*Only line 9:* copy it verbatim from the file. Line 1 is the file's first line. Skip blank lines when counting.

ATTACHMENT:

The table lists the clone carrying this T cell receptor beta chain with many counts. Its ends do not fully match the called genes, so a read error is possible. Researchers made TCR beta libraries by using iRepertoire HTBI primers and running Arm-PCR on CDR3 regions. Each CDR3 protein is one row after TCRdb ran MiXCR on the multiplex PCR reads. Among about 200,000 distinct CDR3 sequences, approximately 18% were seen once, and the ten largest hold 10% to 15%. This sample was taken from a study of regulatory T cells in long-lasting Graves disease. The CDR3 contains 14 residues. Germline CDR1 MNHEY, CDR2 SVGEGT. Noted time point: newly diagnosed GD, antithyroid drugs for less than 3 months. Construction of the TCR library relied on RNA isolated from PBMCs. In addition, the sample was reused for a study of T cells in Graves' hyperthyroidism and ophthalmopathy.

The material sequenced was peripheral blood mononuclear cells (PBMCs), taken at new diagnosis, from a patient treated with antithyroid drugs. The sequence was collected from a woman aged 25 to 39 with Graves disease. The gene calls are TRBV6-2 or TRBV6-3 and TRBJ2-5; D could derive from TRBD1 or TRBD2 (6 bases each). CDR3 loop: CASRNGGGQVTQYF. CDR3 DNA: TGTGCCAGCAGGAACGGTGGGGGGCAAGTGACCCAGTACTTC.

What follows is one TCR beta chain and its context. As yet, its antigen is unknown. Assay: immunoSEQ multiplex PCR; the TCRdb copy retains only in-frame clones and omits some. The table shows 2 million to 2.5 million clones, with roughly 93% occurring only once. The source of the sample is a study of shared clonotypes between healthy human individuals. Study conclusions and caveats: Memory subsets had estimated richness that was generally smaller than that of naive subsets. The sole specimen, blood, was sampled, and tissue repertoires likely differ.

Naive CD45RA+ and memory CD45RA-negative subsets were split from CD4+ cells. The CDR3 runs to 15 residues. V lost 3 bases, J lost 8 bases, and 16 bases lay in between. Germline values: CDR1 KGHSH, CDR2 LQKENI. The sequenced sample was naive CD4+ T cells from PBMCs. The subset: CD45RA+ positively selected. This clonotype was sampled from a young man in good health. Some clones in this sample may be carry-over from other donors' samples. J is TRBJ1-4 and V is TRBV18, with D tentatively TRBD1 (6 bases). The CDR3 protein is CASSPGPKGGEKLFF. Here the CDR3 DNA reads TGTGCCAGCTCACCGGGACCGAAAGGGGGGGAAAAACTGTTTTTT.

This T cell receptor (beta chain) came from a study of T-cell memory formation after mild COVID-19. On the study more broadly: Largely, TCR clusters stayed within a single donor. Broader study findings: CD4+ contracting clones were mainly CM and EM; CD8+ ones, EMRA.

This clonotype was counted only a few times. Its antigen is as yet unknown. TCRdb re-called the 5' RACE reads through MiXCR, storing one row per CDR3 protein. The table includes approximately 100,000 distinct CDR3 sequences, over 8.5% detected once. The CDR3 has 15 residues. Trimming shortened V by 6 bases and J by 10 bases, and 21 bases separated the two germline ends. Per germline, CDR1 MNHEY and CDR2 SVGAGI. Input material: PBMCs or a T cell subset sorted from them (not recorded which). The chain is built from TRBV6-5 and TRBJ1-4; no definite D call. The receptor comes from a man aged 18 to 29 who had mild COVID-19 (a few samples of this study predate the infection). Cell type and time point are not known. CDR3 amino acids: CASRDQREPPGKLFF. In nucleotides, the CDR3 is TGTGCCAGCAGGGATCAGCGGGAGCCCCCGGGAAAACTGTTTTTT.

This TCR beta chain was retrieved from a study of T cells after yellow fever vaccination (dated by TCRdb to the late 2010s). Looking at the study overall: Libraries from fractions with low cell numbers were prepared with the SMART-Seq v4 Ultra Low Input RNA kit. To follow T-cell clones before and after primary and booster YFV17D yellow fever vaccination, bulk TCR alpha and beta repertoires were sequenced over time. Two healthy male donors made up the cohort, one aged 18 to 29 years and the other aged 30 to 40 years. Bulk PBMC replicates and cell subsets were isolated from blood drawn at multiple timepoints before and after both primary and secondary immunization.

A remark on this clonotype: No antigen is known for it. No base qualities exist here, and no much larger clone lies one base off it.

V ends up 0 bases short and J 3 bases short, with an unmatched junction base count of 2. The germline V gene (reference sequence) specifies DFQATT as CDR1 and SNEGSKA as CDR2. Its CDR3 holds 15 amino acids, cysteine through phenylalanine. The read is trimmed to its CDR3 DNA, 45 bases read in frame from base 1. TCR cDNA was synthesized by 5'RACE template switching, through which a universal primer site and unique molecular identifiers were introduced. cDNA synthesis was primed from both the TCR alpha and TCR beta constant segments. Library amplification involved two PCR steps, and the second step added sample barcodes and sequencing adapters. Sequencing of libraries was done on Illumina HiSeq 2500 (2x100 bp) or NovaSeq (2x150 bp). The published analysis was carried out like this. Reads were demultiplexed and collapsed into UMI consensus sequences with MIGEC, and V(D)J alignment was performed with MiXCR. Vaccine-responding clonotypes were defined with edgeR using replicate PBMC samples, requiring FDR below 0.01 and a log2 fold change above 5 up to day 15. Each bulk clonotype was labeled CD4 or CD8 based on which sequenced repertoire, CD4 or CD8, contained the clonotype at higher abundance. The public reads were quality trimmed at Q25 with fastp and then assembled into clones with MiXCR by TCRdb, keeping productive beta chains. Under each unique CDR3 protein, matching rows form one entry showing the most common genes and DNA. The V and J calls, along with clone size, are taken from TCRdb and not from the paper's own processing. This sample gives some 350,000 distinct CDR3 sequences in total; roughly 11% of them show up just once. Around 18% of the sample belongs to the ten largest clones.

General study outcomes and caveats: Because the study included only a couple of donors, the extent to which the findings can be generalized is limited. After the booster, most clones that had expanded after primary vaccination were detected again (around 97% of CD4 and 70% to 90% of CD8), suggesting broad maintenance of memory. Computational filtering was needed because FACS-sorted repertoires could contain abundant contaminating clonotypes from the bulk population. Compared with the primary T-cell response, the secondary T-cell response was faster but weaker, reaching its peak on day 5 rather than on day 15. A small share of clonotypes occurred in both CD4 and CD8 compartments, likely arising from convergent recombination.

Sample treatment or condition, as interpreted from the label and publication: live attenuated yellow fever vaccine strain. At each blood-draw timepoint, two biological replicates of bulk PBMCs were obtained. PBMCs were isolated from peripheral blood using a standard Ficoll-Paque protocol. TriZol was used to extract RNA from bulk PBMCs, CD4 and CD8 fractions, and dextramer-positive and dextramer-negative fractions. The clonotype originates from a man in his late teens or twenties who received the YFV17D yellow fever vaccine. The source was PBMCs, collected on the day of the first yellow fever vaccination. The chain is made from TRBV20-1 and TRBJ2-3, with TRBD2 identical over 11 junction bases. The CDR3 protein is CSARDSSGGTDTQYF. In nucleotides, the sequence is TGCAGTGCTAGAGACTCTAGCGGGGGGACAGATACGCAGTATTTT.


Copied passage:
V ends up 0 bases short and J 3 bases short, with an unmatched junction base count of 2. The germline V gene (reference sequence) specifies DFQATT as CDR1 and SNEGSKA as CDR2. Its CDR3 holds 15 amino acids, cysteine through phenylalanine. The read is trimmed to its CDR3 DNA, 45 bases read in frame from base 1. TCR cDNA was synthesized by 5'RACE template switching, through which a universal primer site and unique molecular identifiers were introduced. cDNA synthesis was primed from both the TCR alpha and TCR beta constant segments. Library amplification involved two PCR steps, and the second step added sample barcodes and sequencing adapters. Sequencing of libraries was done on Illumina HiSeq 2500 (2x100 bp) or NovaSeq (2x150 bp). The published analysis was carried out like this. Reads were demultiplexed and collapsed into UMI consensus sequences with MIGEC, and V(D)J alignment was performed with MiXCR. Vaccine-responding clonotypes were defined with edgeR using replicate PBMC samples, requiring FDR below 0.01 and a log2 fold change above 5 up to day 15. Each bulk clonotype was labeled CD4 or CD8 based on which sequenced repertoire, CD4 or CD8, contained the clonotype at higher abundance. The public reads were quality trimmed at Q25 with fastp and then assembled into clones with MiXCR by TCRdb, keeping productive beta chains. Under each unique CDR3 protein, matching rows form one entry showing the most common genes and DNA. The V and J calls, along with clone size, are taken from TCRdb and not from the paper's own processing. This sample gives some 350,000 distinct CDR3 sequences in total; roughly 11% of them show up just once. Around 18% of the sample belongs to the ten largest clones.